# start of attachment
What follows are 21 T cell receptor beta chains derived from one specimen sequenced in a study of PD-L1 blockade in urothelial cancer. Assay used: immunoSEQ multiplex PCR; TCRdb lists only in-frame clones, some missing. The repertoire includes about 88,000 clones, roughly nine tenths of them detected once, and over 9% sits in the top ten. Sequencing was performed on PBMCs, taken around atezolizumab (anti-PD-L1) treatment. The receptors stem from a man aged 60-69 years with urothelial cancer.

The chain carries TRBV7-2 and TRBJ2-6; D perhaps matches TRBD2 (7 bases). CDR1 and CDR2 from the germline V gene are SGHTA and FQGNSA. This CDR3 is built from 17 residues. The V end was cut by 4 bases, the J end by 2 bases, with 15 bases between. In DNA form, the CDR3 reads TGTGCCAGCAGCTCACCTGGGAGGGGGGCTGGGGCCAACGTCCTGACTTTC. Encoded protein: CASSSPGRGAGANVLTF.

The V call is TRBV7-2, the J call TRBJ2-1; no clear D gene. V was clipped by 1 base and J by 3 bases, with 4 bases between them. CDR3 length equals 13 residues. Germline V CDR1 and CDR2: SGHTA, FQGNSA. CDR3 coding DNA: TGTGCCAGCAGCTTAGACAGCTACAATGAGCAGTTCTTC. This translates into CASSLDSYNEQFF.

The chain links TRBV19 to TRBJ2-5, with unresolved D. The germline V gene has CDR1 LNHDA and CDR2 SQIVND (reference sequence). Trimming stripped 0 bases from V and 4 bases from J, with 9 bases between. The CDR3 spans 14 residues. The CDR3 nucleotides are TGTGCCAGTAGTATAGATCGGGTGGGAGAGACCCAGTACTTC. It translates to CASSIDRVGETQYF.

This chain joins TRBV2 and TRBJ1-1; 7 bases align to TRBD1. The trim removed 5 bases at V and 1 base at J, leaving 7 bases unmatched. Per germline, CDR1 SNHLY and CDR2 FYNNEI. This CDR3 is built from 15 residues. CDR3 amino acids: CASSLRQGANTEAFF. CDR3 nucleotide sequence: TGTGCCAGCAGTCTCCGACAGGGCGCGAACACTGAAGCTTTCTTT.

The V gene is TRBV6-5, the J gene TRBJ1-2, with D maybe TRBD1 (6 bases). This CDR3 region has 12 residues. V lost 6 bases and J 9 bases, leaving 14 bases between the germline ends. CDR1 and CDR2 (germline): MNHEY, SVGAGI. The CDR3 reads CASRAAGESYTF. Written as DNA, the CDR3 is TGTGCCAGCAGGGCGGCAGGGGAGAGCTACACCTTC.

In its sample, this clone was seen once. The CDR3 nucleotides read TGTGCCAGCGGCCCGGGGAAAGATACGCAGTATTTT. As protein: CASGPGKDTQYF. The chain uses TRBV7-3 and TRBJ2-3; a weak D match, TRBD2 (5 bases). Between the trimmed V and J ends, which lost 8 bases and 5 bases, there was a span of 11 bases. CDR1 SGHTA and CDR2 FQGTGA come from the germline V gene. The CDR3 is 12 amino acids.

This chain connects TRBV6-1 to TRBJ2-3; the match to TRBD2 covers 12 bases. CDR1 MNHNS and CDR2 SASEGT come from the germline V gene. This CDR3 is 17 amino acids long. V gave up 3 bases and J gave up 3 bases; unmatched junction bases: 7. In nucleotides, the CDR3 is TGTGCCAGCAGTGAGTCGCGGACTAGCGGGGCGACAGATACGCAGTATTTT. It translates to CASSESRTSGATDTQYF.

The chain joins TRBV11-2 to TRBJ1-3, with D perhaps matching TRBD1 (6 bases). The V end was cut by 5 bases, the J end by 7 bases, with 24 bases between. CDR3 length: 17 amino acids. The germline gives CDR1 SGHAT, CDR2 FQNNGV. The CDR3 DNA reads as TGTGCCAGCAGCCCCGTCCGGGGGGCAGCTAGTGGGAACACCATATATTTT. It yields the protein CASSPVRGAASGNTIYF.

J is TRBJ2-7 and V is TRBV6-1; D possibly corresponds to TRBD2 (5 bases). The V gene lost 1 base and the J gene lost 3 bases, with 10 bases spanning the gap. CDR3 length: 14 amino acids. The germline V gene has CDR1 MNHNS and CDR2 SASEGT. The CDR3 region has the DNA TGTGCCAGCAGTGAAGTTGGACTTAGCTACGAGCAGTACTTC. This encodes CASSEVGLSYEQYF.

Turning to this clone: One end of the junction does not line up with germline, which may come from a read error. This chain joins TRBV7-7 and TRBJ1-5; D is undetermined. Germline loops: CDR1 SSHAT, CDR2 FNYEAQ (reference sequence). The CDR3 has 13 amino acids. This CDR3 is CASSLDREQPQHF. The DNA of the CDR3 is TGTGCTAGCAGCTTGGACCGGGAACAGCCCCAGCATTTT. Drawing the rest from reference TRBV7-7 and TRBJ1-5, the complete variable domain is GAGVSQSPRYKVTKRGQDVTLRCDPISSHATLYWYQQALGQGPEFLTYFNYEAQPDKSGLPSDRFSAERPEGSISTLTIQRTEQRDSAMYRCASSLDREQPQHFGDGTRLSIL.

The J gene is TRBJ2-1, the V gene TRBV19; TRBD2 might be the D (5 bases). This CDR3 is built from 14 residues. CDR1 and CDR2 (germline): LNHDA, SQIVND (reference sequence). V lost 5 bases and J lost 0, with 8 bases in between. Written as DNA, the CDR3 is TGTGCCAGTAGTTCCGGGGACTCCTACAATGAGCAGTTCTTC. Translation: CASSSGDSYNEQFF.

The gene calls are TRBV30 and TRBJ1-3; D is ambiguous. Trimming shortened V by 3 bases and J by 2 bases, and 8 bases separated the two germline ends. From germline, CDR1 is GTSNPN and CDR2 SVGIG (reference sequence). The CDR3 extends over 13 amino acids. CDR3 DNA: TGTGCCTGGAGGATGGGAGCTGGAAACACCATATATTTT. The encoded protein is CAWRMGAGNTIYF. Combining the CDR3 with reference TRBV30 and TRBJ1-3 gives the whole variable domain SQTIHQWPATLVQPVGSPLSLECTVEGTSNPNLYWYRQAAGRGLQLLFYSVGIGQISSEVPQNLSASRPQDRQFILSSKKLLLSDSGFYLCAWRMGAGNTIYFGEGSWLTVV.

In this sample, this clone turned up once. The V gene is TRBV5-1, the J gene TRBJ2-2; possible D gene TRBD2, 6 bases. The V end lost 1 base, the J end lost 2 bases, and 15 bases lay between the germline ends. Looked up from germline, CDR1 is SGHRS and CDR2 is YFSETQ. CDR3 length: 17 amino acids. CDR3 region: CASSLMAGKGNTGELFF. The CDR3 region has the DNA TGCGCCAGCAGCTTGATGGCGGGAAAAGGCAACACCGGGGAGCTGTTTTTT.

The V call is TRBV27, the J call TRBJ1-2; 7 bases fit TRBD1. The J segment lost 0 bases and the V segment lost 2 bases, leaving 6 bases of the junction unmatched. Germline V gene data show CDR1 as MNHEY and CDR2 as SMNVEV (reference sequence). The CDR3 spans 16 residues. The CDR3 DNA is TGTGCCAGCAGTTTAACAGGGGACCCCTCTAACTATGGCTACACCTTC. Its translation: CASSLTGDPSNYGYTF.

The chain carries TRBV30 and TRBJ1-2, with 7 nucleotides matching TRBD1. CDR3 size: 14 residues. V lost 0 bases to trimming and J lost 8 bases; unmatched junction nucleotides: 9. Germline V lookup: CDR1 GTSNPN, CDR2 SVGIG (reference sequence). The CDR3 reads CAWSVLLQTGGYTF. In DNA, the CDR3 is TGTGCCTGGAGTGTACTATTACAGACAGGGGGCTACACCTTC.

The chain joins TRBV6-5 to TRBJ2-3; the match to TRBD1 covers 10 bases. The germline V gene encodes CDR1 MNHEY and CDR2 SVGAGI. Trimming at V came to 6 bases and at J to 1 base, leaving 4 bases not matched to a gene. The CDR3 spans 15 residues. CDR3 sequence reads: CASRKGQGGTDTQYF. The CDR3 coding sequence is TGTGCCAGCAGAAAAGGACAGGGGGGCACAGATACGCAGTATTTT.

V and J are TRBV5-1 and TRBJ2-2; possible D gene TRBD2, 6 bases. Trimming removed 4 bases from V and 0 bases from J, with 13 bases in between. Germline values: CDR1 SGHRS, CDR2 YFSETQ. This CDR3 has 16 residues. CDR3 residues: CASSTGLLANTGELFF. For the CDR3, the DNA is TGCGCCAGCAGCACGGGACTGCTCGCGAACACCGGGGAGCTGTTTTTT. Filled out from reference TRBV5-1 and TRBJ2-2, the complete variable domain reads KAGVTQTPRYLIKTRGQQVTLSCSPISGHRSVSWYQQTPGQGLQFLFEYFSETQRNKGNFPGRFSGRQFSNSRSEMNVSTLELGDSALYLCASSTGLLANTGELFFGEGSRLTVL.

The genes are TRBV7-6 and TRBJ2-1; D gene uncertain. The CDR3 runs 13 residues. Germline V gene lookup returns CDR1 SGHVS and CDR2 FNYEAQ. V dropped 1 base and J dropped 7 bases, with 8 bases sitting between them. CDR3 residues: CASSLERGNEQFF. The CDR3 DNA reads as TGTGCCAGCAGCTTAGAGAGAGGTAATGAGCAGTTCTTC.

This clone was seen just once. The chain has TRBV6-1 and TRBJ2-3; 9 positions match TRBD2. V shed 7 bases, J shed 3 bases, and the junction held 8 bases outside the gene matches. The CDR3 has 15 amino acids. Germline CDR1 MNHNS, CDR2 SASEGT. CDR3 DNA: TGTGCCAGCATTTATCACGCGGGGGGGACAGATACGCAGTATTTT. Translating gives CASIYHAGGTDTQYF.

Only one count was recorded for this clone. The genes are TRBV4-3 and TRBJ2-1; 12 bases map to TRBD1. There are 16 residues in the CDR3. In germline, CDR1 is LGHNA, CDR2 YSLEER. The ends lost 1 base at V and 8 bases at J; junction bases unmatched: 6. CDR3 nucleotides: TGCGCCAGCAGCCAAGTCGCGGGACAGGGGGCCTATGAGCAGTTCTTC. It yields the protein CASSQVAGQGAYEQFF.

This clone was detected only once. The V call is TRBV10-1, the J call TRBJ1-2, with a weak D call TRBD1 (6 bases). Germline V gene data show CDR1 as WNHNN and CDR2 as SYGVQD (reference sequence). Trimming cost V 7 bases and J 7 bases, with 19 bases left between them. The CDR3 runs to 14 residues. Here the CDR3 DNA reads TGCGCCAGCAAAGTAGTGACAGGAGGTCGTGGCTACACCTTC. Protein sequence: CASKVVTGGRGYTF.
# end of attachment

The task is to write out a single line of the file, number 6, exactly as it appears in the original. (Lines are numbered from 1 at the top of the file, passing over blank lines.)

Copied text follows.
The V gene is TRBV6-5, the J gene TRBJ1-2, with D maybe TRBD1 (6 bases). This CDR3 region has 12 residues. V lost 6 bases and J 9 bases, leaving 14 bases between the germline ends. CDR1 and CDR2 (germline): MNHEY, SVGAGI. The CDR3 reads CASRAAGESYTF. Written as DNA, the CDR3 is TGTGCCAGCAGGGCGGCAGGGGAGAGCTACACCTTC.